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California State University, Long BeachCalifornia State University, Long Beach

Telephone Reference Check

Who Should Check References

Some jobs cannot be delegated.

If the employee will report directly to you, you should check the references.

No matter how thorough someone else might be, corollary questions will come up that may not occur to others. Also, if the person checking the reference is able to speak with his or her counterpart at the other firm, the likelihood of obtaining a candid reference is substantially improved. If a president speaks to a president, or a manager to a manager there is bound to be some camaraderie which will prompt a more honest and detailed reference. Often, the higher up you go in the company hierarchy to check references, the more candid the responses will be provided, of course, the executive knows the candidate and his or her abilities.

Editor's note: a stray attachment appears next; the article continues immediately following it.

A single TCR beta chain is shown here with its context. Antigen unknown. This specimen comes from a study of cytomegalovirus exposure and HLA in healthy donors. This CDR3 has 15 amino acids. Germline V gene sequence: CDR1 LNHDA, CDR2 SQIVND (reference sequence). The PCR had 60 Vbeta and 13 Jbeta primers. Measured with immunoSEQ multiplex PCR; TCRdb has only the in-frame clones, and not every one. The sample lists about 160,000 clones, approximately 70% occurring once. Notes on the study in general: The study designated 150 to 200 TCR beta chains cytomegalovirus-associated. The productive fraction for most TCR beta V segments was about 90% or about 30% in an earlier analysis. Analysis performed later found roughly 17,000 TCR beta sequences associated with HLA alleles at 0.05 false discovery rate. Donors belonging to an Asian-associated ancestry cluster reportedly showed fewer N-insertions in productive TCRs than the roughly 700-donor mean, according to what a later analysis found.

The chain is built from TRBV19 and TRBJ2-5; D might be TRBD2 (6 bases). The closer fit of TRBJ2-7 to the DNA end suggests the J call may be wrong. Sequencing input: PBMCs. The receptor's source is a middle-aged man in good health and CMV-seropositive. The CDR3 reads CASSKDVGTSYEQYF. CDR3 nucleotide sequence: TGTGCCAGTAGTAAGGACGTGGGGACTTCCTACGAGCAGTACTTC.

Reference checking is a "do it yourself" project. Avoid assigning the job to any other person in your department, or any outside organization, with the possible exception of an investigating service that specializes in verifying dates of employment and education. (They may also be able to determine if the candidate has been convicted of a crime.) But, aside from those basics, an outsider would have difficulty in judging someone's competency to do a particular job you have in mind. All in all, it's in your best interest for you to get the facts directly from the sources.

If you do not have the time to do a thorough job yourself, and feel compelled to assign the task, then compromise by assigning just part of the reference checking to a competent assistant. Handle one, preferably two, of the reference checks yourself.